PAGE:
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Soothsaying or science?: Falsification, uncertainty and social change in macroeconomic modelling

Evans, Robert John 1997. Soothsaying or science?: Falsification, uncertainty and social change in macroeconomic modelling. Social Studies of Science 27 (3) , pp. 395-438. 10.1177/030631297027003002

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Macroeconomic models play an increasingly important role in economic policy-making and evaluation. They cost large sums of money, yet appear unable to forecast the ups and downs of economic activity with any accuracy. Drawing on material gathered during interviews with leading UK economists, I draw a distinction between `strong' and `weak' claims in econometrics, and discuss how these relate to the falsification of economic models and theories. Empirical work in econometrics is shown to be chronically ambiguous, and it is argued that the stochastic properties of macroeconomic models swamp any trends identified. Furthermore, although macroeconomic models can support economic forecasts, they cannot produce them unaided — forecasters must use their skill and judgement to anticipate future events and render forecasts plausible. The conclusion drawn is that although their pedagogic value is undisputed, the case for using macroeconomic models to guide, frame and evaluate economic policy has not yet been made.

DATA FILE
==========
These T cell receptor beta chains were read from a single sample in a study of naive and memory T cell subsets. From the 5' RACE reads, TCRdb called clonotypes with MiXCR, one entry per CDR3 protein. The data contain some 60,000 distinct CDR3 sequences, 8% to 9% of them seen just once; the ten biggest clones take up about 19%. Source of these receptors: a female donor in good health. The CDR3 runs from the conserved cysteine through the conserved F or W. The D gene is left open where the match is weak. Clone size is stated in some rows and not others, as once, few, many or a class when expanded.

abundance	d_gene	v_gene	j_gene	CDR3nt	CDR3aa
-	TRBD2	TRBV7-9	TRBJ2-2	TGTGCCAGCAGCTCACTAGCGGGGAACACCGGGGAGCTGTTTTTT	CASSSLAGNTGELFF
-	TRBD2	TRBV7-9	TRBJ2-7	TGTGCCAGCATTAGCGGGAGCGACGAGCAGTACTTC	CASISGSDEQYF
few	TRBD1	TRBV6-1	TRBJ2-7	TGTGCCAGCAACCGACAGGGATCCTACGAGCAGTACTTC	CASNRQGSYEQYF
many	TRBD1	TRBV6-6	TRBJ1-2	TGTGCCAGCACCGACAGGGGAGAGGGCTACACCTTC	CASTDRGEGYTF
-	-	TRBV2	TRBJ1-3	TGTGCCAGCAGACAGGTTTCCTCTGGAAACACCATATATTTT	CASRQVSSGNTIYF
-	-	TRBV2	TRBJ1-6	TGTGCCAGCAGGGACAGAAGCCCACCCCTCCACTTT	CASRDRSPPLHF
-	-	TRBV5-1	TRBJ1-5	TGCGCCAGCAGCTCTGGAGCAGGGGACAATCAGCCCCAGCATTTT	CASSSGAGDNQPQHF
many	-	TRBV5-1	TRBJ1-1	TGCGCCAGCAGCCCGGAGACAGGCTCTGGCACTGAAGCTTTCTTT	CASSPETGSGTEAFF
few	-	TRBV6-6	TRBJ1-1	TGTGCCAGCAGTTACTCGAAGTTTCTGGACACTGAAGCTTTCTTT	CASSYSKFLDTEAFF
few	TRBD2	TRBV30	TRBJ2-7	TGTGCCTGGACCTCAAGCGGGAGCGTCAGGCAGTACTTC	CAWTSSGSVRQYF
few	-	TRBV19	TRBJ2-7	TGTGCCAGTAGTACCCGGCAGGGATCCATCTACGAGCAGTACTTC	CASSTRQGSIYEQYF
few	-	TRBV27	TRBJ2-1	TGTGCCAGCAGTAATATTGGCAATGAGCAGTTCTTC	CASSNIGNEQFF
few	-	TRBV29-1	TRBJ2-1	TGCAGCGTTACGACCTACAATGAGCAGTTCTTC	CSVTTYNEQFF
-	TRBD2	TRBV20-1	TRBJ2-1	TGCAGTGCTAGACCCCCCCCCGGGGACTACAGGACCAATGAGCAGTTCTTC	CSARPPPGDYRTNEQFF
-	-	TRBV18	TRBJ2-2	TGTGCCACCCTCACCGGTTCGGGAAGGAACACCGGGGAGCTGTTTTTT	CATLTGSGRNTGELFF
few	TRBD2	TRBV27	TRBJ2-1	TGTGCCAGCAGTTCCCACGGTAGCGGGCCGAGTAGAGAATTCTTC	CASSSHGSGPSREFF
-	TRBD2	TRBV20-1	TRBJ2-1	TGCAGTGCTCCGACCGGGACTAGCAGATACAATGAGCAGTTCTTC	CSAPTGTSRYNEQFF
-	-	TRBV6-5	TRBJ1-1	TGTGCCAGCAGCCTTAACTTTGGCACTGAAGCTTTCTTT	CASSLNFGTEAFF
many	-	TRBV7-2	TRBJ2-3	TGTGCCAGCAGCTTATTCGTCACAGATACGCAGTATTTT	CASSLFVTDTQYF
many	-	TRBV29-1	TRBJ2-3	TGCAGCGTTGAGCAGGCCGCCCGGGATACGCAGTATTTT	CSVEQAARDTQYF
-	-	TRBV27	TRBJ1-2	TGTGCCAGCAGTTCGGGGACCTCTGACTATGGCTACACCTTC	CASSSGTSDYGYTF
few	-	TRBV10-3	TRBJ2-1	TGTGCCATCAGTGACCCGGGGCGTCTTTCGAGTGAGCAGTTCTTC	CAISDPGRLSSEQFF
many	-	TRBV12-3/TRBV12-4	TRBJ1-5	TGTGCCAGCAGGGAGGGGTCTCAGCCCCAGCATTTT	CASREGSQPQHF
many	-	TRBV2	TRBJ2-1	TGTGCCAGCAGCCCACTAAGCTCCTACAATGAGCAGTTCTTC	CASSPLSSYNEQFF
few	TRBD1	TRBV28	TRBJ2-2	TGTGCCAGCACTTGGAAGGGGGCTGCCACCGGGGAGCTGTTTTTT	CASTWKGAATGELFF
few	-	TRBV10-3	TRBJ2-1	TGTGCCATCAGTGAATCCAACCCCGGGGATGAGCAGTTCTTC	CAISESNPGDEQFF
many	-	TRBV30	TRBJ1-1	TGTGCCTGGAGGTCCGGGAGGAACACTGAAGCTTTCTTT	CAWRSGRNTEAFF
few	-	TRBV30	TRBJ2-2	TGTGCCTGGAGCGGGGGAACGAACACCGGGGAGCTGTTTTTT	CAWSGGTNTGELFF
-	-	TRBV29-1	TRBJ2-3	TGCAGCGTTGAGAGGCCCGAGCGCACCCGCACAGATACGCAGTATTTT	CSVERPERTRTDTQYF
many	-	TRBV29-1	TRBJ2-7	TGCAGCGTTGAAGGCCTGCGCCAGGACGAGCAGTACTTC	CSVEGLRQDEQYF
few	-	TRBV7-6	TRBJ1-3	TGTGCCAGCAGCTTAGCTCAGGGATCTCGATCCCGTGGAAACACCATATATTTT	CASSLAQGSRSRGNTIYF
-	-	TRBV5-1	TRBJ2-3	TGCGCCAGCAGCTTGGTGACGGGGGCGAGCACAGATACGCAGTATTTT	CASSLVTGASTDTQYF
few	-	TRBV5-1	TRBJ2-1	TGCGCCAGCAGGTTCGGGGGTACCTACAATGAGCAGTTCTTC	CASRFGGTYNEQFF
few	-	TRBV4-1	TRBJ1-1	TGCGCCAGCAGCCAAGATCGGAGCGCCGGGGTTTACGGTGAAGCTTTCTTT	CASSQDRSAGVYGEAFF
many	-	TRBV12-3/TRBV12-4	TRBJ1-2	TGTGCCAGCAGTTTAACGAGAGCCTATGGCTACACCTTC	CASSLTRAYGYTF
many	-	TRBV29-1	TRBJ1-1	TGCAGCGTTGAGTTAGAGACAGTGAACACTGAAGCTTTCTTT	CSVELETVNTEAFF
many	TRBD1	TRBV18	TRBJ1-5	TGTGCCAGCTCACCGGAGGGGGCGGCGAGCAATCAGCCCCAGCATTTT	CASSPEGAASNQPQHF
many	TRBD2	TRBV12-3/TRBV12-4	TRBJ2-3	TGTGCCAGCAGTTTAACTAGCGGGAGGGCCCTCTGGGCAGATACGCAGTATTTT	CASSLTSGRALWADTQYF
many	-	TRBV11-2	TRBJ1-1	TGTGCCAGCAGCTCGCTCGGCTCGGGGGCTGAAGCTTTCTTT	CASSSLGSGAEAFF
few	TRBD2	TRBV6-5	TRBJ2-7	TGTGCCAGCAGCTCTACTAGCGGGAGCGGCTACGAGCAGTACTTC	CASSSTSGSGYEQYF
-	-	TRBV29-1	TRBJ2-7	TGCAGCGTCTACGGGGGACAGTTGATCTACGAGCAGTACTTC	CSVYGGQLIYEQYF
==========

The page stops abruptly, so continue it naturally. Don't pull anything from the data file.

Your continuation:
Item Type: Article
Date Type: Publication
Status: Published
Schools: Centre for the Study of Knowledge Expertise and Science (KES)
Social Sciences (Includes Criminology and Education)
Subjects: H Social Sciences > H Social Sciences (General)
H Social Sciences > HB Economic Theory
Publisher: SAGE Publications
ISSN: 0306-3127
Last Modified: 17 Jun 2017 08:19

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